Do I need to start redirecting people when they start talking about trash? I don’t like the oceanic garbage patches either, and some methods of mitigating climate change might also mean mitigating the amount of trash we produce, but the amount of conflation I’m hearing is starting to worry me.
Not really, just takin’ it day by day.
Him: You don’t think it’s just natural.
Her: I try not to think about it, which is stupid.
I think something can be natural and still be frightening. You think we’re arguing, but we’re really not. I do believe the science I’ve seen that says it’s caused by what people do.
Her: What do we do?
[I tell her a very basic version of how it works.]
Walkby, white, stout, older: There’s no such thing as climate change.
Me: Sorry, I can’t hear you, what?
Him: There’s no such thing as climate change.
Me: I’m sorry, I can’t hear you because of the music. If you want to tell me something you’ll have to come over here.
[He did not.]
[This is the first person who spoke to me at the fair — she said she loved it and wanted to take a picture, but didn’t come back … until today!]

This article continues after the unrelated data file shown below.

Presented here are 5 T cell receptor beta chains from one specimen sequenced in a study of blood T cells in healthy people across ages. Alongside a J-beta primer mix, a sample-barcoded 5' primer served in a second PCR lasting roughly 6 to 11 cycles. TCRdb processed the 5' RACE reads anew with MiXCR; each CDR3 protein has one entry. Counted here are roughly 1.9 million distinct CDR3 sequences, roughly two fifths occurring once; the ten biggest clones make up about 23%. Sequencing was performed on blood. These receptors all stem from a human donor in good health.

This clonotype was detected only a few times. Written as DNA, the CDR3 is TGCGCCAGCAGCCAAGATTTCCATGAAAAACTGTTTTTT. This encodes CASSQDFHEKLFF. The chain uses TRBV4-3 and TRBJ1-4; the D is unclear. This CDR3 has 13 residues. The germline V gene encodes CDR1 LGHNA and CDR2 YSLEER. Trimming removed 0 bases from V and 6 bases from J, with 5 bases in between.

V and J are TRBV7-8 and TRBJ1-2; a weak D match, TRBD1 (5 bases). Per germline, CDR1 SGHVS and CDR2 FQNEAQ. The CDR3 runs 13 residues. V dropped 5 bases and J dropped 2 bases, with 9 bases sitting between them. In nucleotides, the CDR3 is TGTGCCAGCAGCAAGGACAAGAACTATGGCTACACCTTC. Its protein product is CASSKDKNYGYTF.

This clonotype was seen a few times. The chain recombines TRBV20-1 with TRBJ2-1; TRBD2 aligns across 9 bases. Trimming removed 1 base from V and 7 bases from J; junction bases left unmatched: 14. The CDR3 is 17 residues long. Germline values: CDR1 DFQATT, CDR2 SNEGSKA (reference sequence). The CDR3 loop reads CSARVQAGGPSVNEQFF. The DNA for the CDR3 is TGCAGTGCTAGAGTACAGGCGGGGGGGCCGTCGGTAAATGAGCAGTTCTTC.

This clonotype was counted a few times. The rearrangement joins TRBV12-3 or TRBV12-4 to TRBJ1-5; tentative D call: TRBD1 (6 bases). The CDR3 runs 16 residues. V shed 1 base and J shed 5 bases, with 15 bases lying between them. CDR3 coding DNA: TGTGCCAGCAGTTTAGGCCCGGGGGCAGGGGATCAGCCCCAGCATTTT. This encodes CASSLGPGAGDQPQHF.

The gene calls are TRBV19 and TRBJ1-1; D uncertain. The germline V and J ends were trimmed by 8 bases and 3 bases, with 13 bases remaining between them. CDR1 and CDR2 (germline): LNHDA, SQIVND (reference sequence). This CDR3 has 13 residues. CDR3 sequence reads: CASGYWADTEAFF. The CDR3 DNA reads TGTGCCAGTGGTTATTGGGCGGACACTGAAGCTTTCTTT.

This [the booth sign] reminds me of like — tonic you could buy in the Wild West that would cure everything. The color of the sign, everything — you could have a hat* and a big beard. The colors are out of that late 1800s palette. The sign, “The Doctor Is In” — they didn’t have pushpins, though. But it touches on the idea of panacea, and that’s what people want — they want something to make them feel better, something to make them feel like everything’s gonna be okay.
pH levels in the ocean. Whenever I think about it I freak out. I went Antarctica as part of these climate classes. It was really intense learning about it in Antarctica because it’s so extreme there, you can really see the changes.
Do you talk to people about it?